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What are WordPress must-use plugins?

PHP code

WordPress must-use plugins or mu-plugins are a special type of plugin that is always on, which you cannot deactivate by conventional means. Let’s explore what they are, how to create one, and how they can help you develop and manage your site.

What are WordPress must-use plugins?

Mu-plugins are WordPress plugins that are activated by default. They are located in a subdirectory of wp-content named mu-plugins (wp-content/mu-plugins). If you’re managing a multisite network, mu-plugins activate for all sites in the network.

Mu-plugins do not appear if you go to Plugins > Installed Plugins from your admin dashboard, but they appear in a special Must-Use tab once you have installed at least one mu-plugin. However, you cannot deactivate an mu-plugin from the dashboard because any plugin in wp-content/mu-plugins is activated by default.

The only way to deactivate an mu-plugin is by manually deleting it from its directory.

WordPress must-use plugin features and drawbacks

An mu-plugin’s main feature is that it’s activated by default once installed (uploaded to the mu-plugins folder). You also cannot uninstall mu-plugins from the Installed Plugins admin section. This prevents the accidental deletion of necessary features. Admins can only uninstall them by deleting their files.

Mu-plugins are loaded before regular plugins in alphabetical order. Any resources, API hooks, etc., added in an mu-plugin will be available to regular plugins later.

Finally, mu-plugins, have three significant drawbacks worth considering:

  • Mu-plugins do not update automatically, do not appear in update notifications, and don’t show their update status on the Installed Plugins page. It’s entirely up to you to update them.
  • Since they’re not activated like regular plugins, activation hooks don’t execute on mu-plugins. Activation hooks run installation code to set up rewrite rules, custom database tables, or set default option values. Plugins that require activation hooks may not work correctly if uploaded to the mu-plugins folder. Test your mu-plugins thoroughly before deploying them to a live site.
  • WordPress doesn’t run PHP files in the subdirectories inside the mu-plugins directory or folder, only on the root. As a result, WordPress.org recommends you use a proxy PHP loader file inside the mu-plugins root:
<?php

// mu-plugins/load.php
require WPMU_PLUGIN_DIR.'/my-plugin/my-plugin.php';

?>

How to access WordPress must-use plugins?

The easiest way to access and see the installed mu-plugins is by going to Plugins > Installed Plugins > Must-Use (tab)

screenshot showing the Must-Use tab in the Plugins section

In the Must-Use tab, you’ll see the installed mu-plugins.

screenshot showing a Must-Use plugin

As you can see, you cannot activate, deactivate, or delete mu-plugins from the dashboard. The only way to deactivate an mu-plugin is to delete it from the mu-plugins directory.

Remember that this tab doesn’t appear unless there’s at least one installed mu-plugin. You won’t see this tab if you’ve not installed any mu-plugins.

How to create and install a WordPress must-use plugin?

Creating an mu-plugin is similar to creating any other plugin, but the process differs slightly. Let’s work through the steps of creating an mu-plugin.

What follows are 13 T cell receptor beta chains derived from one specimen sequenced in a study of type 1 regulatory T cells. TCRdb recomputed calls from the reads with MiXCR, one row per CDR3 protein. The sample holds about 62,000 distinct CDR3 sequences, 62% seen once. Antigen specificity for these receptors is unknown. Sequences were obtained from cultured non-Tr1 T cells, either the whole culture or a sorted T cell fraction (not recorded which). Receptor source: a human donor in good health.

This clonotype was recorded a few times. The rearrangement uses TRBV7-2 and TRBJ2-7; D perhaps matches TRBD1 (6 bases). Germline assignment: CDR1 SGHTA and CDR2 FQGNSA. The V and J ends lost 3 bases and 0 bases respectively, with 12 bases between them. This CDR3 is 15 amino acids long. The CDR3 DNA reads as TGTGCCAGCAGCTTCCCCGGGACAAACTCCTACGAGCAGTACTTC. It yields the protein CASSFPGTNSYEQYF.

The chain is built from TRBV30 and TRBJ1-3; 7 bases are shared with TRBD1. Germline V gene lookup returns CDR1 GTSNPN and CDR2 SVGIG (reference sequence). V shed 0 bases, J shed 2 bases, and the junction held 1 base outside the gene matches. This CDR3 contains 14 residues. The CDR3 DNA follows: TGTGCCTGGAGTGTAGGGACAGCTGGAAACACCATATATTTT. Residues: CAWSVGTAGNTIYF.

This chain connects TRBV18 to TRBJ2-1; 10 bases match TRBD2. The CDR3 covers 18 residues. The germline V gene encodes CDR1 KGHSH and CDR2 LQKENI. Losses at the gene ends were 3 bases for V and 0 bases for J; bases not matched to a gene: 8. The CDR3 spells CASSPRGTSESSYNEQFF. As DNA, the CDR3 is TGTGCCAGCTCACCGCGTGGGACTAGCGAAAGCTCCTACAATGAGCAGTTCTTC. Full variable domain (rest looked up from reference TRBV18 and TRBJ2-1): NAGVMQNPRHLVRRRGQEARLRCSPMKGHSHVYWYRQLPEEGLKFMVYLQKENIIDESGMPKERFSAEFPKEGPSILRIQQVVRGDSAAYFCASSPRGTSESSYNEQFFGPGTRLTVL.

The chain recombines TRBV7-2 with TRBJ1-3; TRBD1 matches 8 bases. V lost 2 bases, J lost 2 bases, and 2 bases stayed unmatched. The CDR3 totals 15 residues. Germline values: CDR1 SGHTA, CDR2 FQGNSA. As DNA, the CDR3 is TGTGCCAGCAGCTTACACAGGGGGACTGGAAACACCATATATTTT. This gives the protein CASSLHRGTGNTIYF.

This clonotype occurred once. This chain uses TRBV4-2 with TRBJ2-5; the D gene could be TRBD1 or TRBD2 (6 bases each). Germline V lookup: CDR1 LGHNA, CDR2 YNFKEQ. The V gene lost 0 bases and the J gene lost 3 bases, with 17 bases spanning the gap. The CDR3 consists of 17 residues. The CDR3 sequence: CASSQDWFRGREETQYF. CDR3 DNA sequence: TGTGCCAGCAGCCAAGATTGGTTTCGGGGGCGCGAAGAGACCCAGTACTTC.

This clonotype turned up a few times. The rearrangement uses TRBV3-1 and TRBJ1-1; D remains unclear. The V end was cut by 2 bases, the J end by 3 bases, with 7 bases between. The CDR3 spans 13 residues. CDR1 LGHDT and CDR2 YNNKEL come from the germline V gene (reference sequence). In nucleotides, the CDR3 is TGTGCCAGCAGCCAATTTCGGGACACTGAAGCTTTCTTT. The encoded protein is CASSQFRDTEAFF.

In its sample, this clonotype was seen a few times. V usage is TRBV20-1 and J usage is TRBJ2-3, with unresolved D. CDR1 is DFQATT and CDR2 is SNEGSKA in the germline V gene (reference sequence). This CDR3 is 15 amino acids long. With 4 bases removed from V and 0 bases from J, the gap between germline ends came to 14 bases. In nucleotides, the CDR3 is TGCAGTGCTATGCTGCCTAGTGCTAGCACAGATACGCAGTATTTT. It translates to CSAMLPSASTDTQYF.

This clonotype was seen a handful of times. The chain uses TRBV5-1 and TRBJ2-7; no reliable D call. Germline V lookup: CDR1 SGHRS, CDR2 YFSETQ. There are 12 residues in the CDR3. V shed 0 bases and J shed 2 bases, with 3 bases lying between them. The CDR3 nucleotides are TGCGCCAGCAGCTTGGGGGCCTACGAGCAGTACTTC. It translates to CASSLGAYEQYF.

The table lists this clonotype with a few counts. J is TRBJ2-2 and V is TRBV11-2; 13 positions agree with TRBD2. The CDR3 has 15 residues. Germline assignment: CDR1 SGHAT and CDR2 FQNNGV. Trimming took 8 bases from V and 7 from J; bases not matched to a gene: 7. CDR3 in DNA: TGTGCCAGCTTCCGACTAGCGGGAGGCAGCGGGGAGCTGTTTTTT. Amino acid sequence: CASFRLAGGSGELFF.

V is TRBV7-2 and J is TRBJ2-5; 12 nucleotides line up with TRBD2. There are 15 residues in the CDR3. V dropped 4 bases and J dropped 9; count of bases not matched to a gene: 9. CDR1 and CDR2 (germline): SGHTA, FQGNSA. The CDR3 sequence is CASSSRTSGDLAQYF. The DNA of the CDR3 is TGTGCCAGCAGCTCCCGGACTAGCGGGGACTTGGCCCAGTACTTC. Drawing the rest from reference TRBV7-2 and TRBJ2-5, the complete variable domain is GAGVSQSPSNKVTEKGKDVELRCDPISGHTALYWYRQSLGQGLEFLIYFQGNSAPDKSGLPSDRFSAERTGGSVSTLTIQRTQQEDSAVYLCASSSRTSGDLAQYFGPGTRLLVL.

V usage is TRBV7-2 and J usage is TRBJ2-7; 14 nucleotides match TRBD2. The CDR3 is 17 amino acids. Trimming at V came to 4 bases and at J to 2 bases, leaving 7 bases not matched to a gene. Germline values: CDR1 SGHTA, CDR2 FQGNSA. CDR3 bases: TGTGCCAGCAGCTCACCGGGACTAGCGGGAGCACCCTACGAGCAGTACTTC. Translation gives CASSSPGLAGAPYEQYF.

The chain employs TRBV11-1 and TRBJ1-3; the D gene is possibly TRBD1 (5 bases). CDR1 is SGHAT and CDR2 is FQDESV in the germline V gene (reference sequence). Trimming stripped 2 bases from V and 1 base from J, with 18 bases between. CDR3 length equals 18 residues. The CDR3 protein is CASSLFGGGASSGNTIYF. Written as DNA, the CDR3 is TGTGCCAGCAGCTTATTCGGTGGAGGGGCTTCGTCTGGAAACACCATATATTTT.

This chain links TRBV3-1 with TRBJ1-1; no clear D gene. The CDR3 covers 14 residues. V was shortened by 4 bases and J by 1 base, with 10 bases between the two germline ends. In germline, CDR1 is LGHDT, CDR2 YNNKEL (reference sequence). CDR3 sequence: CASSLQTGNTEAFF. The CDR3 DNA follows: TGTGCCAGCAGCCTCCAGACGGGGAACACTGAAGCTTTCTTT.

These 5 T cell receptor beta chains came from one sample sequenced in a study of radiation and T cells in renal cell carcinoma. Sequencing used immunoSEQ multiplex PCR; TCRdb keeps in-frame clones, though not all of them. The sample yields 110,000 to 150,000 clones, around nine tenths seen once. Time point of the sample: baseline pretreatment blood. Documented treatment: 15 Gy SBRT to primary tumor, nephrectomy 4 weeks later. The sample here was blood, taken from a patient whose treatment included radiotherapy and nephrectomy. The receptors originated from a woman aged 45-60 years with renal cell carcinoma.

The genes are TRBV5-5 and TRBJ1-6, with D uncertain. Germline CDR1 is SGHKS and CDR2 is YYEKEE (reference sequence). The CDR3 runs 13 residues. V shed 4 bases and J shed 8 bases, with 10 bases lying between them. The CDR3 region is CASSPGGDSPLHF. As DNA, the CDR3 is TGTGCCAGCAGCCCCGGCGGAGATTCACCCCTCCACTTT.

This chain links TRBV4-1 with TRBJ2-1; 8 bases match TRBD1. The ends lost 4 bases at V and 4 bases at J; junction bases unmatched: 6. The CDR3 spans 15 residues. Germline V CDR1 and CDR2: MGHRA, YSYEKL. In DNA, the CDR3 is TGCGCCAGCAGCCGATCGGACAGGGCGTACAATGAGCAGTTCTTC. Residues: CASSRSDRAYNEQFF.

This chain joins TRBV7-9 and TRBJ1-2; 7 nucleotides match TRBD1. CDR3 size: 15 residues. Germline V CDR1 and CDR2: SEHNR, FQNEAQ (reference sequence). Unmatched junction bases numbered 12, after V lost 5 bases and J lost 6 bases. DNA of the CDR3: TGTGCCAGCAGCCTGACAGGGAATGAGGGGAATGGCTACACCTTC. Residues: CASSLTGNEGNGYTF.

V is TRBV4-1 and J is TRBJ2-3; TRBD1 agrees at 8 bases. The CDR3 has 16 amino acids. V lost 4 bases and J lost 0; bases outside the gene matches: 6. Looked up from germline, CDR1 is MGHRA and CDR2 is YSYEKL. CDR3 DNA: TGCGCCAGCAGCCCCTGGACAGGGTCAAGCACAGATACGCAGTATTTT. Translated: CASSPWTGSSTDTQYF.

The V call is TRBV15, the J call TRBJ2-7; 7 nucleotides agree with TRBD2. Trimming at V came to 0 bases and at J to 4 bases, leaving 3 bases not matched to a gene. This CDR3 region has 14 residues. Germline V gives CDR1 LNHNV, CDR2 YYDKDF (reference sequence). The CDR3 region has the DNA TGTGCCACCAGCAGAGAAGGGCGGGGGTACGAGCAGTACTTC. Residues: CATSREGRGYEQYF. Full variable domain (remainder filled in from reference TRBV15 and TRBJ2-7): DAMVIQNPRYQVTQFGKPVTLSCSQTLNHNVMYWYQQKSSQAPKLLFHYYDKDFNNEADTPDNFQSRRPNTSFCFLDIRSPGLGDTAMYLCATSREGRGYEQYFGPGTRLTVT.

Note: Remember to back up your site before making any significant changes!

Step 1: Create the mu-plugins subdirectory in wp-content

Using a control panel provider by your web host, an FTP client, or your local environment, navigate to wp-content and create a new directory. Name it mu-plugins.

Step 2: Create the PHP file in mu-plugins’ root

Mu-plugins essentially consist of PHP files. To enable one, create a PHP file in the root of the mu-plugins directory (remember that WordPress runs mu-plugins only from the mu-plugins root). You either create your PHP file in the root or set up a proxy PHP loader file that points to your file’s location in a subdirectory.

In this case, we’ll simply create a PHP file in the root named test-mu-plugin.php.

Step 3: Code your plugin

Now it’s time to code your plugin. Let’s create a very basic plugin that displays a text box.

<?php

/*
Plugin Name: Test Must-Use Plugin
Description: This is just a test.
Author: Andy
Author URI: https://wcanvas.com/
Plugin URI: https://wcanvas.com/
Version: 1.0
*/

add_action('wp_footer', 'displayTextBox');

function displayTextBox() {
    echo '<p style="position: absolute;
    font-size: 25px;
    top: 180px;
    right: 200px;
    padding: 10px;
    background-color: #000000;
    color: #FFFFFF;">This is an mu-plugin test. Don\'t panic!</p>';
}

?>

It looks like this on the live site:

screenshot showing a text box inserted by a Must-Use plugin

This is a very rudimentary example, but it shows what you can do with mu-plugins!

Wrapping up

Mu-plugins are WordPress plugins activated by default, located in wp-content/mu-plugins. These plugins are great for multisite networks, ensuring that the plugin executes on all of the network’s sites and that the sites’ admins cannot deactivate them. Mu-plugins generally work well for adding code that needs to run no matter what.

However, they have three significant drawbacks: you’re entirely responsible for updating them, they don’t support activation hooks, and they have to run from the mu-plugins directory root.

If you know when and how to use them, mu-plugins can be very useful. For more WordPress insights and guides, visit our blog.